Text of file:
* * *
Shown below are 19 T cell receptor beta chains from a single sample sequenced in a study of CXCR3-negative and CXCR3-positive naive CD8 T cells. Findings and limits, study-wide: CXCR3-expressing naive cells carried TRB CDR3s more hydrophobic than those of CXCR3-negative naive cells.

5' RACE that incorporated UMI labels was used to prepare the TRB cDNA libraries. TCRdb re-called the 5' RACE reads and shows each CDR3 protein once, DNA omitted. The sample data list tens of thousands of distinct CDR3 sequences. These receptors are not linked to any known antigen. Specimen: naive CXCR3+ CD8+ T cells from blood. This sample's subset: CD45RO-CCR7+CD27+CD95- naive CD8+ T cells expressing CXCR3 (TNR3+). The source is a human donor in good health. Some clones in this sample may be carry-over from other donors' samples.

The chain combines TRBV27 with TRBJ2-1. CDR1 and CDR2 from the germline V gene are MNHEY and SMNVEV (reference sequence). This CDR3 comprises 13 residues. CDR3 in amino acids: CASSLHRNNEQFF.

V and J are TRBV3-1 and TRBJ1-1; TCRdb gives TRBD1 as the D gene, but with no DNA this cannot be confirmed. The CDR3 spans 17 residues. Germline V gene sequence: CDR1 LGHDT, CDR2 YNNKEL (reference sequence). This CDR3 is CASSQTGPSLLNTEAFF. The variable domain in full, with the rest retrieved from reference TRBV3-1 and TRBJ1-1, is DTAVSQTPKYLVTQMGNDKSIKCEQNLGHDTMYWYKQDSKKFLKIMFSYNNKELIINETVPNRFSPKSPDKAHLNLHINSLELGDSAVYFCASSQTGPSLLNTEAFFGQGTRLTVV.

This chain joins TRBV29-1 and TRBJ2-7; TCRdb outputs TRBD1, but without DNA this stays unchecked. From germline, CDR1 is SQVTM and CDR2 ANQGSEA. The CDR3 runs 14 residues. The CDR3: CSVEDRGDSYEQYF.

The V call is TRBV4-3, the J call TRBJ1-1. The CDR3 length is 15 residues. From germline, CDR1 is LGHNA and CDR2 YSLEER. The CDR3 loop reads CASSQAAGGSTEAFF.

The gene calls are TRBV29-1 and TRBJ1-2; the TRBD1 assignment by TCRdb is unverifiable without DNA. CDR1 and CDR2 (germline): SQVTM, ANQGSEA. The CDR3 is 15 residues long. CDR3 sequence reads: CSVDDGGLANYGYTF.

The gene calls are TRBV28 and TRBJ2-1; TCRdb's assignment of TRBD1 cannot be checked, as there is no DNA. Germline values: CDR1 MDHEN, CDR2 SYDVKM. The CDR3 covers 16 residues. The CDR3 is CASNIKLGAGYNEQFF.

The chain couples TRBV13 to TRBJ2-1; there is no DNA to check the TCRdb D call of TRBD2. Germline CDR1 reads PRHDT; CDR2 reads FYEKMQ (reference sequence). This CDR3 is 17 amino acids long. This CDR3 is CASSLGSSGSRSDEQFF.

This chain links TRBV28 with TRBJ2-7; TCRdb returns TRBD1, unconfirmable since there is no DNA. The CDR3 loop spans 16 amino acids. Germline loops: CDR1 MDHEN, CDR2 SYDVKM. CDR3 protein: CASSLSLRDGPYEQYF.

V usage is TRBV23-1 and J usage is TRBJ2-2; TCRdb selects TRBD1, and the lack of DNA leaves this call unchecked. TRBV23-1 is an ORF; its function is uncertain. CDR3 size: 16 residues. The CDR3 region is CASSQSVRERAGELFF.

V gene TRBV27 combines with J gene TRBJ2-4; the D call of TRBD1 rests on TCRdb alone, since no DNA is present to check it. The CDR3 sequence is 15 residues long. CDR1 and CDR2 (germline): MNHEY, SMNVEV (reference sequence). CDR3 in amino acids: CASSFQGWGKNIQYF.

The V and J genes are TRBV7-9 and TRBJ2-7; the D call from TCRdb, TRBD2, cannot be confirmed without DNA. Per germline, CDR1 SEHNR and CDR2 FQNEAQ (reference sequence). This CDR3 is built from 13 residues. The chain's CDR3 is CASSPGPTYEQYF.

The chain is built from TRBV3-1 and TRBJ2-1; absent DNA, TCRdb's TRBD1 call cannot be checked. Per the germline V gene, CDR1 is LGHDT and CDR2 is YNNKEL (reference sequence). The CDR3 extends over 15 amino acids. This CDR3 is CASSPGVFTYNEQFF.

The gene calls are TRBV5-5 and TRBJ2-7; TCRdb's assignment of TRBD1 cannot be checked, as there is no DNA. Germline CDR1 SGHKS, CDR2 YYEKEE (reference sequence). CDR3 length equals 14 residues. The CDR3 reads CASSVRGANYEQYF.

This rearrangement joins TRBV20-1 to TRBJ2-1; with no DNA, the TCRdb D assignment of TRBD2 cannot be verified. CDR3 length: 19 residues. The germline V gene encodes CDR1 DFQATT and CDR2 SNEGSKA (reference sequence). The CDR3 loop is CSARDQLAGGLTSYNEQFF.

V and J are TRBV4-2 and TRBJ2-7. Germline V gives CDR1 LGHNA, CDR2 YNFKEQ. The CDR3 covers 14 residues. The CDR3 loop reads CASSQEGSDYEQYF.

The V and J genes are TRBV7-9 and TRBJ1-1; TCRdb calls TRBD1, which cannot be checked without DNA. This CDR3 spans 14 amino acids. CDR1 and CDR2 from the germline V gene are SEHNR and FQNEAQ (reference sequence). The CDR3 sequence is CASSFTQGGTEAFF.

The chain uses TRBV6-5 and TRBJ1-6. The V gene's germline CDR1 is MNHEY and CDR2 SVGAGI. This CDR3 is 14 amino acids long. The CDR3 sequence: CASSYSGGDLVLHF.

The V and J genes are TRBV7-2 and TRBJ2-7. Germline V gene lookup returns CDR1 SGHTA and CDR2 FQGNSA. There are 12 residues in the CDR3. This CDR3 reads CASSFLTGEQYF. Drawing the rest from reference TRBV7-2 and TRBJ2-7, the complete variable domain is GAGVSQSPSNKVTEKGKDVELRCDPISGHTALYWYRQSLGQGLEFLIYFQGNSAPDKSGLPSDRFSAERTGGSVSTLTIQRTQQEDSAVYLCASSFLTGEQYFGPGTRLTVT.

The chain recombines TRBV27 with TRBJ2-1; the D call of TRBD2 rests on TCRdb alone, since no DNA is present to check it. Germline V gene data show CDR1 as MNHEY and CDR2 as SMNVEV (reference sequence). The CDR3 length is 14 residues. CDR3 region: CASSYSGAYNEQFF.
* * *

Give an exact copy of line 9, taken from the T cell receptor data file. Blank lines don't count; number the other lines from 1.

The chain couples TRBV13 to TRBJ2-1; there is no DNA to check the TCRdb D call of TRBD2. Germline CDR1 reads PRHDT; CDR2 reads FYEKMQ (reference sequence). This CDR3 is 17 amino acids long. This CDR3 is CASSLGSSGSRSDEQFF.